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Water treatment such as desalination and wastewater reuse could become much cheaper for developing countries, thanks to a purification membrane developed using nanotechnology.

Researchers at the US-based University of California in Los Angeles have designed nanoparticles to create a membrane that does not clog easily, allowing the water to be pumped through using less energy.

Population growth and freshwater pollution have put pressure on water supplies in developing countries, making desalination and wastewater reuse attractive alternatives.

The membrane is designed for use in reverse osmosis (RO) desalination, in which salty or polluted water is pumped at extremely high pressure through the membrane's pores, letting the water pass through but blocking the transit of salt ions and other impurities.

Traditional RO membranes tend to get dirty as bacteria and other particles build up on the surface. As a result more energy is needed to pump the water, and they eventually require costly cleaning and replacement.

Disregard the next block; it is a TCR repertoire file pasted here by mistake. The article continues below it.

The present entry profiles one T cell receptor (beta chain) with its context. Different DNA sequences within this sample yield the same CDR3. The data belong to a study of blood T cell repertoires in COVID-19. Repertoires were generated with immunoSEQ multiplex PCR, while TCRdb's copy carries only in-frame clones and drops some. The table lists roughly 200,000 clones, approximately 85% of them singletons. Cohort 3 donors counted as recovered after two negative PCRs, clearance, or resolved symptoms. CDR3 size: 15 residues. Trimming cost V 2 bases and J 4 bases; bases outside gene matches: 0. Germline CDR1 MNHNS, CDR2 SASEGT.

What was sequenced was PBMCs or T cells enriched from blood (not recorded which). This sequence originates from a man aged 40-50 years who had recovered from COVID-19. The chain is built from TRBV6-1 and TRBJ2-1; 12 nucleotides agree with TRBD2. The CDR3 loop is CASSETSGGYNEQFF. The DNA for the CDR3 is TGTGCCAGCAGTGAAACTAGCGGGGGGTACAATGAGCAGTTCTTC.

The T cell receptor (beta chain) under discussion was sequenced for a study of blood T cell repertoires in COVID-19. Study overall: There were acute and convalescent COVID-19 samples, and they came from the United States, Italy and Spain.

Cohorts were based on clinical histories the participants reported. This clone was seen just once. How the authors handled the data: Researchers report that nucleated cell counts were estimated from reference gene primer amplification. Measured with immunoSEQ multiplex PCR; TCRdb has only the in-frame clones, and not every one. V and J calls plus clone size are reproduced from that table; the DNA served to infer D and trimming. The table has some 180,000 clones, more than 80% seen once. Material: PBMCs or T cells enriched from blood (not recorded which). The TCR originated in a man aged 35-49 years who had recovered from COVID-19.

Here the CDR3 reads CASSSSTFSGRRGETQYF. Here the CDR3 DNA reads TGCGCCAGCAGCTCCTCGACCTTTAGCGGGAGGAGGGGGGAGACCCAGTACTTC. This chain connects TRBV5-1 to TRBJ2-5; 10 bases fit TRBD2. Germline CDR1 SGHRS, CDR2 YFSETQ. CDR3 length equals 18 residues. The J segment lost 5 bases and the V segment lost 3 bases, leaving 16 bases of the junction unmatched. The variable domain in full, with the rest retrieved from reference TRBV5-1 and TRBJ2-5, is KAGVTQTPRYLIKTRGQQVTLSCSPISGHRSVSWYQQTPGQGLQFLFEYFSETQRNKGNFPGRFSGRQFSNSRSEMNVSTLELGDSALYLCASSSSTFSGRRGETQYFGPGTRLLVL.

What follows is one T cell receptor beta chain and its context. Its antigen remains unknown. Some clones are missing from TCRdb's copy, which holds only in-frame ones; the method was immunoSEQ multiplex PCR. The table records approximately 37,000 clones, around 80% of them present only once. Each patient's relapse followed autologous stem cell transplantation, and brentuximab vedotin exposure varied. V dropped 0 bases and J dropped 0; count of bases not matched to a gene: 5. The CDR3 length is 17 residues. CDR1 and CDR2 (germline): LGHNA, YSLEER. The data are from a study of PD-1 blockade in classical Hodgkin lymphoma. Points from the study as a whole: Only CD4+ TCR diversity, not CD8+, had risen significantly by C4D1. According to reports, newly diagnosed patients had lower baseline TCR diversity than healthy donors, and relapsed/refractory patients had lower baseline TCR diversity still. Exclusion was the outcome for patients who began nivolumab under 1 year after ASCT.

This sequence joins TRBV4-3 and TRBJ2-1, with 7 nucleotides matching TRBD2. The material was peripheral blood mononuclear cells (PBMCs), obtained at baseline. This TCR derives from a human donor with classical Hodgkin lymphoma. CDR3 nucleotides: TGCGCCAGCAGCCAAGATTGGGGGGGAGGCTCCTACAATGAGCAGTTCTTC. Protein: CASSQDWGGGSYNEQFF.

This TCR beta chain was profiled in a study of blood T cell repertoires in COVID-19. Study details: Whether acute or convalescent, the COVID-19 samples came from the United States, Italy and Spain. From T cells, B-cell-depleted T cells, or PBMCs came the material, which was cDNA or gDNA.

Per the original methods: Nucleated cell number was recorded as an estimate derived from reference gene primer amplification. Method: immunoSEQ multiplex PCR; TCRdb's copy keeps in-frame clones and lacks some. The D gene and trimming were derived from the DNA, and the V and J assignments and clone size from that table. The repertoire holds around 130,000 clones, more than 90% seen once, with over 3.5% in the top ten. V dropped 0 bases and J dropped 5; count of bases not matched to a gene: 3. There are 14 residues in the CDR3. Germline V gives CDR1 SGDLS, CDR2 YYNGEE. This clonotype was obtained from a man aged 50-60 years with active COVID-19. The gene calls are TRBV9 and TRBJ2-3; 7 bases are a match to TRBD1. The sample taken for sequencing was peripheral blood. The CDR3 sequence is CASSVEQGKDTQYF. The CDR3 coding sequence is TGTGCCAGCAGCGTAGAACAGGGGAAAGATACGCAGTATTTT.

In the new membrane, the nanoparticles are designed to attract water, soaking it up like a sponge, while repelling nearly all contaminants that might ordinarily stick to the surface, says Eric Hoek, civil and environmental engineering assistant professor at the University of California in Los Angeles, who led the research.

This creates a water purification process that is as effective as current methods but may use half the energy, reducing the total cost of water desalination by 25 per cent. 

Hoek told SciDev.Net that although RO membranes, first designed in the 1960s, are already made on a nanoscale, this is probably the first time that a material made of nanoparticles has been created specifically for RO.

After a long period of neglect, the past decade has seen an upsurge in research into water treatment, with new techniques being developed that produce better results, are less costly and have greater potential for water reuse.

David Johnstone, a consultant in water and wastewater says that the cheap, low-energy methods that nanotechnologies offer could make water treatment more widely available to developing countries, where they could be used to treat contaminated water at the local level.

"At present most of the world's sewage is untreated and discarded. However, sewage is usually more than 99.5 per cent water. [It] is a natural water resource that is generally not exploited," he told SciDev.Net.

"If simple nanotech membrane systems could be developed to remove bacteria and viruses at little cost, the benefits [to developing countries] would be enormous."

Hoek and colleagues hope that their membrane will be commercially available within one or two years.